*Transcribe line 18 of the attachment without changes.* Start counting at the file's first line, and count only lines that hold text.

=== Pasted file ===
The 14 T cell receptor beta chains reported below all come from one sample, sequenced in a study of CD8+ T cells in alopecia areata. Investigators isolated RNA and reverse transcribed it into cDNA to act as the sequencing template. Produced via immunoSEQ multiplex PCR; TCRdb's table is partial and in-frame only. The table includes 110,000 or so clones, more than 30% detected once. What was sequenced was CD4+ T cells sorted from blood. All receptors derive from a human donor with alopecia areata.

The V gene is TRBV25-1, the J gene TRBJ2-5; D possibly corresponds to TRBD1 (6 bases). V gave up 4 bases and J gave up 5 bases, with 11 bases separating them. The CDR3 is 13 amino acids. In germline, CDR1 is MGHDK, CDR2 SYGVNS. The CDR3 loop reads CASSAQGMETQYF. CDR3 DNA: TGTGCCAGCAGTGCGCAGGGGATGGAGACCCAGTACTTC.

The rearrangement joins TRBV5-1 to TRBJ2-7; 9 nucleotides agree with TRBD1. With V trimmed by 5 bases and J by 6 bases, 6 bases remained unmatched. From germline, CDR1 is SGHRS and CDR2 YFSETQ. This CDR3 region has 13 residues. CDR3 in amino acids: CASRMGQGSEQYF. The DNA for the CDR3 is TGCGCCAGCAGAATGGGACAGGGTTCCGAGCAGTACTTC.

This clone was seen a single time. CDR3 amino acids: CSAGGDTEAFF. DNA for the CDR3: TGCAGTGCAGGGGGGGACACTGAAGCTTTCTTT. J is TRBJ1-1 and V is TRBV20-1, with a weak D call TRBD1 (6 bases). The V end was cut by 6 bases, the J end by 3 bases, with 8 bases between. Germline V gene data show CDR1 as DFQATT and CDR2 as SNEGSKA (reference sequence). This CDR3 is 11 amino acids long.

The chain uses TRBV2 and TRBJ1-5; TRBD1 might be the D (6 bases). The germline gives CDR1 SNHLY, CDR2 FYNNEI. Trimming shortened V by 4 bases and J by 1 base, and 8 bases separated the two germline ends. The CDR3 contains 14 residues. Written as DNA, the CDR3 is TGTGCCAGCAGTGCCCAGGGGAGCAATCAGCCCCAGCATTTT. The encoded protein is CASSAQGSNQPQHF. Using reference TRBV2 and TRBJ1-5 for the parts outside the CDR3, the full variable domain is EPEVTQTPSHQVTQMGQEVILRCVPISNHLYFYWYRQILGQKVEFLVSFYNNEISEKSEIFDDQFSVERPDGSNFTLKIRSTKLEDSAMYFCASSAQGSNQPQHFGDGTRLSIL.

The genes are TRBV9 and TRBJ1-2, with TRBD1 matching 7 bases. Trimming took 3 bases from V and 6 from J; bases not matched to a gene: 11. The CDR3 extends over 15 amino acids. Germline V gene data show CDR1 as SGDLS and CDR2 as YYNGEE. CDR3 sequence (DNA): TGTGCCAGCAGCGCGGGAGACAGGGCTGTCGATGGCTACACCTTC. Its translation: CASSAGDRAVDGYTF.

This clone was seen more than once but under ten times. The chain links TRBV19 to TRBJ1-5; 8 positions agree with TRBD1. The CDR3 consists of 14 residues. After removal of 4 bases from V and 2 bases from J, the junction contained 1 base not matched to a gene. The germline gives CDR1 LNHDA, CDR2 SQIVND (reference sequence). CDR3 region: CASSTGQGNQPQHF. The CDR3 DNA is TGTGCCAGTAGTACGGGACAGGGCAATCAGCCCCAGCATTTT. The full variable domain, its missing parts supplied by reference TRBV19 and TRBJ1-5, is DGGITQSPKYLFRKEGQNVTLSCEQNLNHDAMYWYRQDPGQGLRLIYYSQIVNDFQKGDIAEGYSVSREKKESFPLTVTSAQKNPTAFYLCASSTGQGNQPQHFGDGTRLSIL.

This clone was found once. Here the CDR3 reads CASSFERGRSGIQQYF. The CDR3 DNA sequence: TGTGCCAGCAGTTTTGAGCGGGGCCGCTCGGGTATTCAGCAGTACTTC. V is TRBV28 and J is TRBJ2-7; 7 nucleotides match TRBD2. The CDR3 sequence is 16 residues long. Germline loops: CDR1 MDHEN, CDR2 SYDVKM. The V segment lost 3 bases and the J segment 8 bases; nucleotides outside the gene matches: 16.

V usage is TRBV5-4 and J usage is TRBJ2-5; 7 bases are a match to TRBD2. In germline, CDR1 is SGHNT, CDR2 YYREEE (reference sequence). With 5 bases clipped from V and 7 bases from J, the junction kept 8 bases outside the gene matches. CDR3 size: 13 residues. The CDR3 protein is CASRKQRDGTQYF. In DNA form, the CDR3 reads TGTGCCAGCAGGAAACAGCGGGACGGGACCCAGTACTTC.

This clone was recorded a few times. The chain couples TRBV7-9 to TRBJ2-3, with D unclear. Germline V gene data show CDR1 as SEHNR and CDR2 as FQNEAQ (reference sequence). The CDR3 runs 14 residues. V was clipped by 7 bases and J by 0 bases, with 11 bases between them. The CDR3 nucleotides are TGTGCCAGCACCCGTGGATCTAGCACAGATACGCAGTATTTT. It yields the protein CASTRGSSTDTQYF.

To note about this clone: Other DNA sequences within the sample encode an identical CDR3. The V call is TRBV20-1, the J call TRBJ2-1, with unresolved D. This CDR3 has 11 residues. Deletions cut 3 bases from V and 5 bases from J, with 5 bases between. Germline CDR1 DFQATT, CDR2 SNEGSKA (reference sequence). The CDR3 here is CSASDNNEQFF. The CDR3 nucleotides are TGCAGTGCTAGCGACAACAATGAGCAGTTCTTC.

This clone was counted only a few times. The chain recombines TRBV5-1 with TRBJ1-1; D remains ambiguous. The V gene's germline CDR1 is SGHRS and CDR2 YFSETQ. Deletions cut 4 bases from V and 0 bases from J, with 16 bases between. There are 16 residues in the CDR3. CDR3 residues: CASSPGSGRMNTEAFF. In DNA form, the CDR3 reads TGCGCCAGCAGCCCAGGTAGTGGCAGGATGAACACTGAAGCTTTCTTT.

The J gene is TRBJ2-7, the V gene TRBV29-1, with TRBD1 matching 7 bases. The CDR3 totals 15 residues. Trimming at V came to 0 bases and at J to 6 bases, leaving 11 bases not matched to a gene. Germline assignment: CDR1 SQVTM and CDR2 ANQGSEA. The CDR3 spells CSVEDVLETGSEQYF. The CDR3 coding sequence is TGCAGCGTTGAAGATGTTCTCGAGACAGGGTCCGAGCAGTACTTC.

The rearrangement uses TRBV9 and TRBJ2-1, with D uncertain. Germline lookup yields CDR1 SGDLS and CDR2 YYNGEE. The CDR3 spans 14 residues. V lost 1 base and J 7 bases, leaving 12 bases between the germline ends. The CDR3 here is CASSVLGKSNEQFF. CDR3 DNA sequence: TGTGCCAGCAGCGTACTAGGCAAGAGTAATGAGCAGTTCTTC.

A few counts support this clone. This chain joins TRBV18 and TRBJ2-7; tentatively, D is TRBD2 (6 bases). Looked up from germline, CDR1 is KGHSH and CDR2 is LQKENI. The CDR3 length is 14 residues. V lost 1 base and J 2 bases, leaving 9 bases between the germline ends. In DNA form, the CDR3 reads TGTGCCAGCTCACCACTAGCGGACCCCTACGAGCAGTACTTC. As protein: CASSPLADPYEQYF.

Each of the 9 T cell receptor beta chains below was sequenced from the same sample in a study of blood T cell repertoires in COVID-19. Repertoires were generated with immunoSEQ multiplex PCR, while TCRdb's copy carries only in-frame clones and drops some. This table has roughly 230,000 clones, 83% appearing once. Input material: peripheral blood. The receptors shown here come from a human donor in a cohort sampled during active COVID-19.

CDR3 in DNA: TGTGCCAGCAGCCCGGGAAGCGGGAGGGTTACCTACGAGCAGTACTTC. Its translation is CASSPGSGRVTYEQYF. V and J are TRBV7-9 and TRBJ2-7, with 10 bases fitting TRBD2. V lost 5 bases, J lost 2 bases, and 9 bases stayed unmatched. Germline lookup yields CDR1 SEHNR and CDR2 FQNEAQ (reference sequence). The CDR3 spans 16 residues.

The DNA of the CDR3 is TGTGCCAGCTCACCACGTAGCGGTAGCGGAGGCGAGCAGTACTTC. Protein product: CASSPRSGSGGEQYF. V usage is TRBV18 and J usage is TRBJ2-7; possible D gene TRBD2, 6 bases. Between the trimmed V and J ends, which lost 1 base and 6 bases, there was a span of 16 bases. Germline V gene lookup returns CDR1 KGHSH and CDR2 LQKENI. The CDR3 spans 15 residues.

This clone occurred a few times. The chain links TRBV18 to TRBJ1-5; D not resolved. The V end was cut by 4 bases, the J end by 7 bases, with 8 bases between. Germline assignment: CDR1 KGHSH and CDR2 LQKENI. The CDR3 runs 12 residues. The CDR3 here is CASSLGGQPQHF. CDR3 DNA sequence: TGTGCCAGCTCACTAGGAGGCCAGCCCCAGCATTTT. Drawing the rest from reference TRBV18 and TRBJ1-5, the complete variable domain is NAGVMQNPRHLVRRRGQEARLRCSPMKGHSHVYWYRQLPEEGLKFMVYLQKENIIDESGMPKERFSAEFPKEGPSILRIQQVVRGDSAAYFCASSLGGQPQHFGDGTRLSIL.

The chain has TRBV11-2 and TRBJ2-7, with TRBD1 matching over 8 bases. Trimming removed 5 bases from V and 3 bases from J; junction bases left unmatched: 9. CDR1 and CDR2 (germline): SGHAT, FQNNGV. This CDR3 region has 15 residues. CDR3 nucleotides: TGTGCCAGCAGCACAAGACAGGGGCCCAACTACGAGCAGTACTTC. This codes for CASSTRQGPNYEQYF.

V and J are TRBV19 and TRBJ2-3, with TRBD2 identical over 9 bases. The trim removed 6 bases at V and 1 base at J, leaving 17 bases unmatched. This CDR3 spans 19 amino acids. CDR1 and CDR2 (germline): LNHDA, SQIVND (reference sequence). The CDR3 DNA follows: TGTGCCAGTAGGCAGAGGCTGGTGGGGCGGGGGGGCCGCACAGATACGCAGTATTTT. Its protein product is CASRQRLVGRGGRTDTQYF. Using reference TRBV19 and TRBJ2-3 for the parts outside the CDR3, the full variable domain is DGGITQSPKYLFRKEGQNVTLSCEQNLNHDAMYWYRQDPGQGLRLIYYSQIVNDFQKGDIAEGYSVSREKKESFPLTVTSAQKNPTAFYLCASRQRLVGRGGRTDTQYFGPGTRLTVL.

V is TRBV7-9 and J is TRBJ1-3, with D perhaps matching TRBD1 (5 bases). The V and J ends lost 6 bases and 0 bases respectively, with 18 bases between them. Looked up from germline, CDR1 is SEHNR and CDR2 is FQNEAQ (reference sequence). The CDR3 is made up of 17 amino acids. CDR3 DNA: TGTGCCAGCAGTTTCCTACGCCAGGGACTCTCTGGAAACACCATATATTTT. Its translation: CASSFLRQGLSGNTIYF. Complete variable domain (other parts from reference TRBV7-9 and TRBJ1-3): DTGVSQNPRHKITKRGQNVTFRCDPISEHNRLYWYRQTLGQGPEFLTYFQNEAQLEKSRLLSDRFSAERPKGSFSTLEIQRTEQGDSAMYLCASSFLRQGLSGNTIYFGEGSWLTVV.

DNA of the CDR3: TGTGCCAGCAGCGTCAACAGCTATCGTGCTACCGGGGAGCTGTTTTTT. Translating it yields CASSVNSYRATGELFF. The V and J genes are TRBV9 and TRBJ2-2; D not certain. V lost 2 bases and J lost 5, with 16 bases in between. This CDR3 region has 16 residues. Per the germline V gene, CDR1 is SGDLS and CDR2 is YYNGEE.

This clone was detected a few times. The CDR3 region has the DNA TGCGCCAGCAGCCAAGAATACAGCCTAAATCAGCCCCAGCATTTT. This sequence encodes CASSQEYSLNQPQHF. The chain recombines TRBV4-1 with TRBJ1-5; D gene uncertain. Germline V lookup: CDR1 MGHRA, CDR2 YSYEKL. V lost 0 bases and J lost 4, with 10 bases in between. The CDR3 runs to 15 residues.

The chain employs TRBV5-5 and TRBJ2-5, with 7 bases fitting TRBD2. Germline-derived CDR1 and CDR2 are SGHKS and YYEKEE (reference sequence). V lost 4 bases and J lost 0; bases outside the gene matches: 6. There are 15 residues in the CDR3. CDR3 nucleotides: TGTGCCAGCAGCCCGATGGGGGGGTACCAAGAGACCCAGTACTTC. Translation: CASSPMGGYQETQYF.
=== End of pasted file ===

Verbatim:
The DNA of the CDR3 is TGTGCCAGCTCACCACGTAGCGGTAGCGGAGGCGAGCAGTACTTC. Protein product: CASSPRSGSGGEQYF. V usage is TRBV18 and J usage is TRBJ2-7; possible D gene TRBD2, 6 bases. Between the trimmed V and J ends, which lost 1 base and 6 bases, there was a span of 16 bases. Germline V gene lookup returns CDR1 KGHSH and CDR2 LQKENI. The CDR3 spans 15 residues.